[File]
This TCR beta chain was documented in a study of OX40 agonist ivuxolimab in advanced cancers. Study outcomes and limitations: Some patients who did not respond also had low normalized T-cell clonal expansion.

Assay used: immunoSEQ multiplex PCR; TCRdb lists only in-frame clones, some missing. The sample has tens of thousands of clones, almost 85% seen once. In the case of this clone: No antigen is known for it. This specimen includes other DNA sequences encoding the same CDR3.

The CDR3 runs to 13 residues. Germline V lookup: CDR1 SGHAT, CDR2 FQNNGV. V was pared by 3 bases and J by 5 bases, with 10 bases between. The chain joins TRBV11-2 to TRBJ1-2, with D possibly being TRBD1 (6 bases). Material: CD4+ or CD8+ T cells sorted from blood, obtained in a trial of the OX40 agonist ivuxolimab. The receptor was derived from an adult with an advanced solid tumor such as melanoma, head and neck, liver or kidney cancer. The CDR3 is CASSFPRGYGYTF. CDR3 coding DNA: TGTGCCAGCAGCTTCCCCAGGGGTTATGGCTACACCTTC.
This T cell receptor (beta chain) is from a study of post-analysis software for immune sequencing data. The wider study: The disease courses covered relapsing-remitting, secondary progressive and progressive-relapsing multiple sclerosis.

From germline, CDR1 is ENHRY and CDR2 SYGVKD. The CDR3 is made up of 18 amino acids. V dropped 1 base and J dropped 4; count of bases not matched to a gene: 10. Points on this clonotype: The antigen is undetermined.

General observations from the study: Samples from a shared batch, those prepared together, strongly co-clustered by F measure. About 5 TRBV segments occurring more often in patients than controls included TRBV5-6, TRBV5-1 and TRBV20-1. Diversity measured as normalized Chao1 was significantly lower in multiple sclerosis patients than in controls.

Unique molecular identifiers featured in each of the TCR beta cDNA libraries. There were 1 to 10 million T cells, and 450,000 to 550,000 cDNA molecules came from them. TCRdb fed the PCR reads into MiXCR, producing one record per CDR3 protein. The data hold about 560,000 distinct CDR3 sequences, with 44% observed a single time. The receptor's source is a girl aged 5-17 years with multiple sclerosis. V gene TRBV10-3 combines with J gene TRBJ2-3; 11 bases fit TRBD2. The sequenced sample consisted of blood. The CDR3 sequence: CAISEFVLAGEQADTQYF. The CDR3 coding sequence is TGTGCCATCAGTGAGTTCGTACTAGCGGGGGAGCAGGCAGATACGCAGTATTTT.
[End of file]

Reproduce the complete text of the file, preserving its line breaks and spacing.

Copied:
This TCR beta chain was documented in a study of OX40 agonist ivuxolimab in advanced cancers. Study outcomes and limitations: Some patients who did not respond also had low normalized T-cell clonal expansion.

Assay used: immunoSEQ multiplex PCR; TCRdb lists only in-frame clones, some missing. The sample has tens of thousands of clones, almost 85% seen once. In the case of this clone: No antigen is known for it. This specimen includes other DNA sequences encoding the same CDR3.

The CDR3 runs to 13 residues. Germline V lookup: CDR1 SGHAT, CDR2 FQNNGV. V was pared by 3 bases and J by 5 bases, with 10 bases between. The chain joins TRBV11-2 to TRBJ1-2, with D possibly being TRBD1 (6 bases). Material: CD4+ or CD8+ T cells sorted from blood, obtained in a trial of the OX40 agonist ivuxolimab. The receptor was derived from an adult with an advanced solid tumor such as melanoma, head and neck, liver or kidney cancer. The CDR3 is CASSFPRGYGYTF. CDR3 coding DNA: TGTGCCAGCAGCTTCCCCAGGGGTTATGGCTACACCTTC.
This T cell receptor (beta chain) is from a study of post-analysis software for immune sequencing data. The wider study: The disease courses covered relapsing-remitting, secondary progressive and progressive-relapsing multiple sclerosis.

From germline, CDR1 is ENHRY and CDR2 SYGVKD. The CDR3 is made up of 18 amino acids. V dropped 1 base and J dropped 4; count of bases not matched to a gene: 10. Points on this clonotype: The antigen is undetermined.

General observations from the study: Samples from a shared batch, those prepared together, strongly co-clustered by F measure. About 5 TRBV segments occurring more often in patients than controls included TRBV5-6, TRBV5-1 and TRBV20-1. Diversity measured as normalized Chao1 was significantly lower in multiple sclerosis patients than in controls.

Unique molecular identifiers featured in each of the TCR beta cDNA libraries. There were 1 to 10 million T cells, and 450,000 to 550,000 cDNA molecules came from them. TCRdb fed the PCR reads into MiXCR, producing one record per CDR3 protein. The data hold about 560,000 distinct CDR3 sequences, with 44% observed a single time. The receptor's source is a girl aged 5-17 years with multiple sclerosis. V gene TRBV10-3 combines with J gene TRBJ2-3; 11 bases fit TRBD2. The sequenced sample consisted of blood. The CDR3 sequence: CAISEFVLAGEQADTQYF. The CDR3 coding sequence is TGTGCCATCAGTGAGTTCGTACTAGCGGGGGAGCAGGCAGATACGCAGTATTTT.